The New York City Bar Association sent the following letter, signed by President Samuel W. Seymour, to New York Governor David Paterson, with copies to all New York legislators:
Dear Governor Paterson:
On behalf of the New York City Bar Association, I applaud your decision to place the long-neglected issue of judicial salaries on the special session agenda for November 29. In particular, we support the establishment of a commission to evaluate and adjust judicial salaries.
Throughout the state, New Yorkers must have access to the high-quality judges they deserve and expect. An important step to ensuring that access requires the legislature to increase salaries for state judges. The City Bar supports increasing the salaries of all state judges, including housing court judges, who had been excluded in past proposals.
New Yorkers now face a greater degree of economic distress than in any period since the Great Depression, and the inevitable result is that court caseloads have become even more staggering. Under these circumstances, the challenge of delivering speedy and effective justice to all parties - a fundamental responsibility of government - has never been greater. And this challenge is falling squarely on the shoulders of our state's judges.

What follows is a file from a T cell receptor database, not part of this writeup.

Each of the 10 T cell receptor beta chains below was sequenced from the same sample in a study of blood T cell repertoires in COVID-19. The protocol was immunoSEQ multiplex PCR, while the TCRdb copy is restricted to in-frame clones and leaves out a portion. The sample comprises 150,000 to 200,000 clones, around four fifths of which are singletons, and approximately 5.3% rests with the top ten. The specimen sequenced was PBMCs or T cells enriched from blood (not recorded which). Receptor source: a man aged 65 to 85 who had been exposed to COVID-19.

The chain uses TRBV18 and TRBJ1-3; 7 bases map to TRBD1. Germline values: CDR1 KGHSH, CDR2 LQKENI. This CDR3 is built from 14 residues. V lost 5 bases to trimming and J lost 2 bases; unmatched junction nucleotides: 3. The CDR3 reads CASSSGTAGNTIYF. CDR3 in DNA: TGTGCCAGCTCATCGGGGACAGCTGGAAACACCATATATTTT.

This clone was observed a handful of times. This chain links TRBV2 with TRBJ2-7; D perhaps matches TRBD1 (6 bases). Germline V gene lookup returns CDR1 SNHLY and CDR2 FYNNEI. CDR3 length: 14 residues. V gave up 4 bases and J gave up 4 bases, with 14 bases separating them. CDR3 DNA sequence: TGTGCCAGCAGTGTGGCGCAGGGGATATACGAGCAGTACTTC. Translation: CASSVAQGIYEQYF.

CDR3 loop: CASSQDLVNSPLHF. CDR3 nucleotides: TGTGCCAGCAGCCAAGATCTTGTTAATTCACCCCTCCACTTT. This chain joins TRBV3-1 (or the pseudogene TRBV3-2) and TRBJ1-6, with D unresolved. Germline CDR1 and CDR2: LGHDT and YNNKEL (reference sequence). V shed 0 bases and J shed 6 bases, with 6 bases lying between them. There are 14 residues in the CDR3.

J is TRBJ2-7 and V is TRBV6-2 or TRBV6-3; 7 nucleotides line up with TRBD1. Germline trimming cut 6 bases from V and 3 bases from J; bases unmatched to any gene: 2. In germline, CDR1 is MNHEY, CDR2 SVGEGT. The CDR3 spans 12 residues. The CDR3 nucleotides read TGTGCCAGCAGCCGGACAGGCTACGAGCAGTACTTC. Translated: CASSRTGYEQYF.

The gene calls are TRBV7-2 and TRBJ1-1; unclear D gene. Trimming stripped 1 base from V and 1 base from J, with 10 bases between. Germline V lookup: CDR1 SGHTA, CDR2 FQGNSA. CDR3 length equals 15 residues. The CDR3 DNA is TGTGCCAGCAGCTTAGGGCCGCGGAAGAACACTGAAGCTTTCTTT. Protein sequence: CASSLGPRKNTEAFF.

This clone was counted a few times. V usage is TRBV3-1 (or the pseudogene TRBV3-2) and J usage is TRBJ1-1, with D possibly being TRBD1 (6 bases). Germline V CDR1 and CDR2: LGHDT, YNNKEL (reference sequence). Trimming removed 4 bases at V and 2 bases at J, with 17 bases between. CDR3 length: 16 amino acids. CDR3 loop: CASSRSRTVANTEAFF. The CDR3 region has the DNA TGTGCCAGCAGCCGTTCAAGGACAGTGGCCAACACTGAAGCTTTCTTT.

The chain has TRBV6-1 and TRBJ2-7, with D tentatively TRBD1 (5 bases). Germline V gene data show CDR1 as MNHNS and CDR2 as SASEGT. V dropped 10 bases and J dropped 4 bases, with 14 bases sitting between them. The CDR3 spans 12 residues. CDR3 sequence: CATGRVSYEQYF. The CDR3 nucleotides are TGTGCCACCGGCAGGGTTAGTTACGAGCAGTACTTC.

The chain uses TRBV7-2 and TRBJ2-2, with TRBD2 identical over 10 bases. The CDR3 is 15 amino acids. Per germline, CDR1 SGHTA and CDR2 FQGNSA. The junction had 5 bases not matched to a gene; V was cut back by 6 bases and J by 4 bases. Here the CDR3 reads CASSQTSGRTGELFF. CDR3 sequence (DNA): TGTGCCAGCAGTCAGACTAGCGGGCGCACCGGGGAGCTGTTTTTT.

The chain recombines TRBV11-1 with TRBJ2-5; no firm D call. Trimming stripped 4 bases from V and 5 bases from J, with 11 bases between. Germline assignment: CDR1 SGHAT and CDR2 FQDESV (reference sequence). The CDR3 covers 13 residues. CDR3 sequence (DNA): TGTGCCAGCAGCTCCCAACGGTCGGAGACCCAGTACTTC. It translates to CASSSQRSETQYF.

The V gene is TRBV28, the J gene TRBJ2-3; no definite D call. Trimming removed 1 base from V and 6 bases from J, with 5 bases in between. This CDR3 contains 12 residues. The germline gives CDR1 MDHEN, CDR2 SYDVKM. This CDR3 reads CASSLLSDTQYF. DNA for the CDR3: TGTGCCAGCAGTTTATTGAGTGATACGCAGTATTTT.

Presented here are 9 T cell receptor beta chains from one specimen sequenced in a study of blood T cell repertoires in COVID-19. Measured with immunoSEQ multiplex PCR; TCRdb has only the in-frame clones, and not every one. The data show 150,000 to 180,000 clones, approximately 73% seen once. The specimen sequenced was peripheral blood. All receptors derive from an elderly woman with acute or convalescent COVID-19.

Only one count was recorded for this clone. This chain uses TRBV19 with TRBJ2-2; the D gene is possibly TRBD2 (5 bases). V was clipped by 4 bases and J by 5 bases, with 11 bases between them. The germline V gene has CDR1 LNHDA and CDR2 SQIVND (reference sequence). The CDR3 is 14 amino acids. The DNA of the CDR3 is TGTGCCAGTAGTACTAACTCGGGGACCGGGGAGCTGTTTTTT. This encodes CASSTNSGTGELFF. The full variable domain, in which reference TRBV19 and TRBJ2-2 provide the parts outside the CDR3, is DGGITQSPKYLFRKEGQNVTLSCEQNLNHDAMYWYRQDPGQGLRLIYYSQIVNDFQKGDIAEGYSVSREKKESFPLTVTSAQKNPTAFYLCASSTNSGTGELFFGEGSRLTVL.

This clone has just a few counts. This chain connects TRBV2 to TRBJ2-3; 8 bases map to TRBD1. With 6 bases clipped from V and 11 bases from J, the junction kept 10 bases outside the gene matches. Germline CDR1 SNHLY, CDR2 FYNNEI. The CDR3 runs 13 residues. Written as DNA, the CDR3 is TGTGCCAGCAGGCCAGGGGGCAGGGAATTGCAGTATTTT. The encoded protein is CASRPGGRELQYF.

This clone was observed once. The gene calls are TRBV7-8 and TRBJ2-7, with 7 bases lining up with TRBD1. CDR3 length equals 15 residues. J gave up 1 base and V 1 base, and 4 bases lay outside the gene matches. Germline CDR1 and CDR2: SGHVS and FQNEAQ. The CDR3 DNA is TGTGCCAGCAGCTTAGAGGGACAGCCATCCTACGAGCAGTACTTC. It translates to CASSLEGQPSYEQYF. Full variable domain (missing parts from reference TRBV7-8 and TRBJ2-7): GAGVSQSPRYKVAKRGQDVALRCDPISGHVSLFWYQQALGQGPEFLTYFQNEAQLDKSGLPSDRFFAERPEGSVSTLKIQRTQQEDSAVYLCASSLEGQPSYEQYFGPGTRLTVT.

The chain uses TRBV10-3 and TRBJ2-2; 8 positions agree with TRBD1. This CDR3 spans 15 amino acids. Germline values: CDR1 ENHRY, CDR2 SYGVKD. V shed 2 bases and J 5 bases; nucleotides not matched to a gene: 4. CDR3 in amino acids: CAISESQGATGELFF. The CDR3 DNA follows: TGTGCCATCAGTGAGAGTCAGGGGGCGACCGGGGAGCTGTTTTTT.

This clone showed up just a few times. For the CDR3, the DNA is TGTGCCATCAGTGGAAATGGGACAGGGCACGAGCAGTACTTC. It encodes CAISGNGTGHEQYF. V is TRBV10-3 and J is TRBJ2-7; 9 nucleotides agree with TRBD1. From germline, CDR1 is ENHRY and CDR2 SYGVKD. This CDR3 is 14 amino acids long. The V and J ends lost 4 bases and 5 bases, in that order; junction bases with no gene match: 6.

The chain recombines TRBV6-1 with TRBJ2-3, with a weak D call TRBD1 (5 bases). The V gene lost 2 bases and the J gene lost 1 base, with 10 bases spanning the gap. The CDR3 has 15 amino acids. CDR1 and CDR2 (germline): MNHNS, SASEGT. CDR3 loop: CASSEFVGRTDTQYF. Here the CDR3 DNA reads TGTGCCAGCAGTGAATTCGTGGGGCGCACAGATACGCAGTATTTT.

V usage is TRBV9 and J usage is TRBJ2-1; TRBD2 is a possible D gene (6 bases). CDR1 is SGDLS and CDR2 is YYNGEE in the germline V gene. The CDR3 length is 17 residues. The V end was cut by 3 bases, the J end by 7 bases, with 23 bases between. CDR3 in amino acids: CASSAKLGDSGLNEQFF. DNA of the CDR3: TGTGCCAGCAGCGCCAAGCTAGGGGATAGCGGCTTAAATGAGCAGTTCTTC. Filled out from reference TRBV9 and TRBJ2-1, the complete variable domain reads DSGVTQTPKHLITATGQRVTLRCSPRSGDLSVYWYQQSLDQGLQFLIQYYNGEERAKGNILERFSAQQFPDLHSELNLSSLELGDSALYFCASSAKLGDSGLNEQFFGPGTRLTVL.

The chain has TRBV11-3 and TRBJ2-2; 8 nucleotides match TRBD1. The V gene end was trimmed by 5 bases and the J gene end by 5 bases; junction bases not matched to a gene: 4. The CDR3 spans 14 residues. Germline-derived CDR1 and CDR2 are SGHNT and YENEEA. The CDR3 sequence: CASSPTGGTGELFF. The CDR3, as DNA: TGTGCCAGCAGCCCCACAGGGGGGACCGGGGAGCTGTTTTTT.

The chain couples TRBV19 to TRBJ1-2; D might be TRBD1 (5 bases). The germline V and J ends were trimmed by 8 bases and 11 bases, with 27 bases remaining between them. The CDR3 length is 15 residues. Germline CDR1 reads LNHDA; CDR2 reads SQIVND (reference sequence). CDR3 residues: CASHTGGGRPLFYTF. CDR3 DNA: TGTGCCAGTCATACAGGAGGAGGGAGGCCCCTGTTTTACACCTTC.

Despite this, state judges have not received a salary increase since 1999, and many judges are compensated at a level less than the salary of first-year law firm associates. While we cannot expect judges to be paid the top dollars they could earn in the private sector, we must provide enough compensation to attract outstanding lawyers and retain them as judges, and to make clear the respect with which we hold this branch of government. By contrast, our current approach does not even provide salary increases that match inflation.
The City Bar supports the creation of a commission because it sets up a mechanism to periodically review and increase judicial salaries. It is of benefit to no one to continue to have lingering uncertainty regarding judicial salaries. To force judges to lobby the legislature after going years without an increase, before eventually receiving an increase that may not even make up for past years, is neither an effective nor efficient manner to determine judicial salaries.
Thank you for your attention to this issue. We hope that the legislature will promptly adopt this recommendation.
Sincerely, Samuel W. Seymour